There are advantages and disadvantages to dual citizenship from any country.
My husband once joked that our son would have all the natural born privilege that the modern world affords – white, male, self employed business-owning parents with dual citizenship to both the UK and the USA. Of course we’ve barely got the spare cash to go on vacation to the local Butlins let alone take him to see his grandparents in the United States, but ya know, the opportunities are there. He is very lucky, but I did question at first the value of dual citizenship and wanted to research both the benefits and the problems it might cause before we started the process.
If you find yourself in the same situation, whether you’re looking at dual citizenship for yourself, for a child or family member, here are some things to think about before considering your citizenship, considering Moving to America or any other country:
Advantages of dual citizenship:
- You will be able to move freely between the two countries without visa or immigration restrictions.
- You will get privileges available to citizens of both countries.
- You will have the freedom to choose where he lives and works as an adult.
- You will be able to vote in both countries.
- You will be eligible for schooling in both countries (in some cases, this may be a free or reduced cost education).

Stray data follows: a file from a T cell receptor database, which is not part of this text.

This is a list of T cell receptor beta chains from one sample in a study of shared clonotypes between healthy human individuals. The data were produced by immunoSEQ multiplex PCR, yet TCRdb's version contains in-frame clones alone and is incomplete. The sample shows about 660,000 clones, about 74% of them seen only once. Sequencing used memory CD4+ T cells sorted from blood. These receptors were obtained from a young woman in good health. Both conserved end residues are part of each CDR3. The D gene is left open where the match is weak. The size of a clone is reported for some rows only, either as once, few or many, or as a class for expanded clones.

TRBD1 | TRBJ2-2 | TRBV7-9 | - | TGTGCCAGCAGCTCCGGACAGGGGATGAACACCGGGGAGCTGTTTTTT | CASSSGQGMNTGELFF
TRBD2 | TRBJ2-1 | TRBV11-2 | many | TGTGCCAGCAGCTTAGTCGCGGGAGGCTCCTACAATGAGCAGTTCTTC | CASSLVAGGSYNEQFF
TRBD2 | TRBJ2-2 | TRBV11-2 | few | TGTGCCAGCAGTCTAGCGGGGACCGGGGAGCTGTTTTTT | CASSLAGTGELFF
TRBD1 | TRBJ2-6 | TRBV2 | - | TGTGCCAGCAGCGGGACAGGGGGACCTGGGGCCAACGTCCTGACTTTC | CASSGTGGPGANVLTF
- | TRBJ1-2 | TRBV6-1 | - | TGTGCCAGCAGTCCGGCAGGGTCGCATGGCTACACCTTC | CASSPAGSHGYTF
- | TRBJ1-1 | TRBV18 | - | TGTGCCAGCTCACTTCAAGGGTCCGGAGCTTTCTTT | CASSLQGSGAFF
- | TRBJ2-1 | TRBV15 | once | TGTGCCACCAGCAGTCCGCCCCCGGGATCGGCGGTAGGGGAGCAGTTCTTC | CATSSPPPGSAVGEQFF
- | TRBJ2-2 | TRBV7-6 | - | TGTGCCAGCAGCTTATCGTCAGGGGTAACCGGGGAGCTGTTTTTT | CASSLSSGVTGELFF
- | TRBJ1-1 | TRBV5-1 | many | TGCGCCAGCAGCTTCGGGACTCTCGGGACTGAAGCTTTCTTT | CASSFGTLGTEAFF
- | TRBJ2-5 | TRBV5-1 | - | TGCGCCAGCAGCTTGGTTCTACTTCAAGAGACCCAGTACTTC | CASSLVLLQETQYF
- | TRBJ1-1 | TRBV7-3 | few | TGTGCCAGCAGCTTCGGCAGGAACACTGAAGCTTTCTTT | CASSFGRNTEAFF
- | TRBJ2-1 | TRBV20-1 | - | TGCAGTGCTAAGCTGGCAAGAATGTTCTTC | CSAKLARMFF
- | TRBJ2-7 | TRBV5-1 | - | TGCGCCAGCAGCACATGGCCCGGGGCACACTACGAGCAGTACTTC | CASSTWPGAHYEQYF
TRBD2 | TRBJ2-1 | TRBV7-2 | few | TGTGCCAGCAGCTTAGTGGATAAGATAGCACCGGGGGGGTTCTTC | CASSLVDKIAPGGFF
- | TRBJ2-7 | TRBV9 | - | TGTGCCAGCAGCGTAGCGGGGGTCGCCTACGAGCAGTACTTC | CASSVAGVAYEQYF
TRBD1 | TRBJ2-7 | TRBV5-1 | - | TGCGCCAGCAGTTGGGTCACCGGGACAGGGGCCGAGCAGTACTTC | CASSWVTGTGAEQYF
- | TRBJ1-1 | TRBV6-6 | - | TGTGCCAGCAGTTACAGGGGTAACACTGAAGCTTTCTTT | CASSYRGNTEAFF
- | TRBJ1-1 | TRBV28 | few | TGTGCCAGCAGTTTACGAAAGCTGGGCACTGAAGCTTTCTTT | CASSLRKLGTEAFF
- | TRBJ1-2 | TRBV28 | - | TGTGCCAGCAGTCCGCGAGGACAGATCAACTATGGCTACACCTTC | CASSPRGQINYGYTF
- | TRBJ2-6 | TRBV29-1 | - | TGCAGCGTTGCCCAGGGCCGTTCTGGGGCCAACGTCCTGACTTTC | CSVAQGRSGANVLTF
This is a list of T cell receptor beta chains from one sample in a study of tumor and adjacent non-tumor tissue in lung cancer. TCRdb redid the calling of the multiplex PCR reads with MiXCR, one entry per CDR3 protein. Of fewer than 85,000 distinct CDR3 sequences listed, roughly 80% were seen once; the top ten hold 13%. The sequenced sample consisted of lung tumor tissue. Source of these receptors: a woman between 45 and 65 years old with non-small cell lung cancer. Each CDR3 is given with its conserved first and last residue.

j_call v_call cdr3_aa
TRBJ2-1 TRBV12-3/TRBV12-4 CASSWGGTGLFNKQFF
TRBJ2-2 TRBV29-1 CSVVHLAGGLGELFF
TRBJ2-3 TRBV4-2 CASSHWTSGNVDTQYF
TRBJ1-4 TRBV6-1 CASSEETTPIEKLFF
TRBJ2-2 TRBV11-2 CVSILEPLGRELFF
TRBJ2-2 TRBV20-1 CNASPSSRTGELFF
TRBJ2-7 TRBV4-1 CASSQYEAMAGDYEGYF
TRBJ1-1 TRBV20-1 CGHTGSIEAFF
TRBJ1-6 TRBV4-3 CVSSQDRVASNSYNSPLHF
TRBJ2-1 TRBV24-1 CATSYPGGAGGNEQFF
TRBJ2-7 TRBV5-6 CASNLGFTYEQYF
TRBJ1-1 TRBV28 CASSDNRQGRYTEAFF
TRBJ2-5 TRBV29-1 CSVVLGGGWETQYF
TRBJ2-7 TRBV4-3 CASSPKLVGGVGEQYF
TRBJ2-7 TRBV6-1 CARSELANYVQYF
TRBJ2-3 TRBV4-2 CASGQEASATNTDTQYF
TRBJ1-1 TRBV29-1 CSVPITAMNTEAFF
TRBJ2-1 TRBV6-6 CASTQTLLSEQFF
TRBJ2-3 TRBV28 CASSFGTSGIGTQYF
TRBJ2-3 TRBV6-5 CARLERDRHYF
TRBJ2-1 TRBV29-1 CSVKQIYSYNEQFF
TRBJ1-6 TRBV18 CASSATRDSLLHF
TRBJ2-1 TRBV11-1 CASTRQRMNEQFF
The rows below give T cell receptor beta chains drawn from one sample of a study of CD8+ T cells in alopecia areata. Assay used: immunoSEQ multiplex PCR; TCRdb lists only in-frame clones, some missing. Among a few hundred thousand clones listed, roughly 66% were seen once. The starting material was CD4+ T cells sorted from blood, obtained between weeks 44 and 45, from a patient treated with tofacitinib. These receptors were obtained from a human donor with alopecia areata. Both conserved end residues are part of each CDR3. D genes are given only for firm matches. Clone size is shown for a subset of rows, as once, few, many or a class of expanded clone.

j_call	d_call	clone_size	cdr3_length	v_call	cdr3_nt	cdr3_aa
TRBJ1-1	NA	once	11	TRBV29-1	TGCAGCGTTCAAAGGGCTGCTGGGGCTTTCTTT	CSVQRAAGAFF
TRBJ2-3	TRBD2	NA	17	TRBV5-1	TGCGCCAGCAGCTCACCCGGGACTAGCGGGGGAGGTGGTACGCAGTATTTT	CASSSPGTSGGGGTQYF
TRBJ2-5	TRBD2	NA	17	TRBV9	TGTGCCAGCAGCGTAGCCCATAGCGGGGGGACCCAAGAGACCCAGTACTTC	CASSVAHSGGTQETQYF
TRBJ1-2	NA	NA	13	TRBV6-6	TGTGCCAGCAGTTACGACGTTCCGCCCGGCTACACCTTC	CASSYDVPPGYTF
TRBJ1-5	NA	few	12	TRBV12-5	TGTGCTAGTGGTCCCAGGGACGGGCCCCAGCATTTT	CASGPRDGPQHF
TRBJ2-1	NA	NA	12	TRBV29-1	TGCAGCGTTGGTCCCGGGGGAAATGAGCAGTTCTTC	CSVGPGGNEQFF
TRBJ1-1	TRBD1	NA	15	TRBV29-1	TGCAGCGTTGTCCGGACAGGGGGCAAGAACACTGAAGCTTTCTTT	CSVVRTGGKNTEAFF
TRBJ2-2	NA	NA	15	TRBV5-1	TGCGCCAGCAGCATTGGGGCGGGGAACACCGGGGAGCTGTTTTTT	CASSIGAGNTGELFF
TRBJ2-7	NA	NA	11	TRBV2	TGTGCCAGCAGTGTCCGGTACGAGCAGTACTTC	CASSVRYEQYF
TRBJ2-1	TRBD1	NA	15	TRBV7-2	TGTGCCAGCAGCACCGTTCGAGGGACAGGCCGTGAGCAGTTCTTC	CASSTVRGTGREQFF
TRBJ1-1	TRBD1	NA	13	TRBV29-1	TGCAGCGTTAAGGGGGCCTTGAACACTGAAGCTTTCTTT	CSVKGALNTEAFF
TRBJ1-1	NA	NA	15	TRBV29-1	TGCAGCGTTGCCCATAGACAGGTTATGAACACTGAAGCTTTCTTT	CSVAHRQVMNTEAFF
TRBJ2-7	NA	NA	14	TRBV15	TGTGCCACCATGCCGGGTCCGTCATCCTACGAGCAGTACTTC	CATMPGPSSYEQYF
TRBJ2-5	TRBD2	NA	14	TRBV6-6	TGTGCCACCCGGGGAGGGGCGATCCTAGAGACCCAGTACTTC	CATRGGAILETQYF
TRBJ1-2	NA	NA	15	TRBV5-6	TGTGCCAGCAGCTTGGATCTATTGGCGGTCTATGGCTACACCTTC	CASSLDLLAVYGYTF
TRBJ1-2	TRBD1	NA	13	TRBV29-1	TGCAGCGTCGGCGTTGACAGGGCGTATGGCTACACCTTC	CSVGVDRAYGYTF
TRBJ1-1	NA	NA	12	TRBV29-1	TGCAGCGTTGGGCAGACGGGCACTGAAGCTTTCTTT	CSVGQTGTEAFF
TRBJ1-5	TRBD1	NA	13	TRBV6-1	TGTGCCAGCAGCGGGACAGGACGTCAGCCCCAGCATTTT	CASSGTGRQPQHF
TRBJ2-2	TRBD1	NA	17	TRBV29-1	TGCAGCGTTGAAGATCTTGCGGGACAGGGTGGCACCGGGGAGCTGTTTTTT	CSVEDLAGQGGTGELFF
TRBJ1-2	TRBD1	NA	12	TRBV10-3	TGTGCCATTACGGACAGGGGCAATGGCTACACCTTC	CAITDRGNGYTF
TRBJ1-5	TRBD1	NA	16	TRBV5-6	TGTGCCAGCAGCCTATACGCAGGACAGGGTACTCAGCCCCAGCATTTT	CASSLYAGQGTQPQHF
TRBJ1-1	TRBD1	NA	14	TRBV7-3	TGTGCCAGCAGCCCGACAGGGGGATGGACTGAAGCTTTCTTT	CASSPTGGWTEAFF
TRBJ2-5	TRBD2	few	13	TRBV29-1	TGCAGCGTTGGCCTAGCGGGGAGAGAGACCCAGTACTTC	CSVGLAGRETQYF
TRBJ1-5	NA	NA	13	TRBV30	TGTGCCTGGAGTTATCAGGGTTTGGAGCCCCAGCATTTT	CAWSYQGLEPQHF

- You will get two flashy passports to show off to his friends.
- It might help cement a feeling of cultural identity and a connection to both sides of heritage.
Disadvantages of dual citizenship:
- Registration may cost a hefty fee and require travel.
- Registration may require a lot of paperwork or evidence; some folks recommend a lawyer to register an overseas birth for certain countries and we personally did use an immigration lawyer for our visas and for our dual citizenship.
- In certain countries, registration may come with mandatory public or military service.
- In certain countries, registration comes with tax requirements that can affect adults even if they live overseas (this is what I would consider to be a major downside of dual nationality with the United States)
- In some situations such as security clearance, dual citizenship can affect your ability to apply for jobs with classified information.
- If there is a marital breakdown and a custody disagreement, the overseas parent might use the overseas passport to travel and there may be further complications with custody.
Ultimately for us, the advantages outweighed the disadvantages. The USA does have overseas tax requirements; but if that becomes an issue, our son can always give up his citizenship once he’s 18. We think it’s easier for him to get rid of it if he doesn’t want it than to try and get all the paperwork together once he’s an adult – it’s something we can offer him now that affords him more choices later on.
It’s an absolute ton of hassle for us but we’ve made the decision to plough onwards. At least a trip to the American Embassy in London will be an excuse for a mini-break away for us!
The bottom line for us is that there are a lot of advantages and freedoms to having dual citizenship but it’s a serious matter that you definitely need to research thoroughly and never rush into, even if you are entitled to it.
This post was updated in March 2019.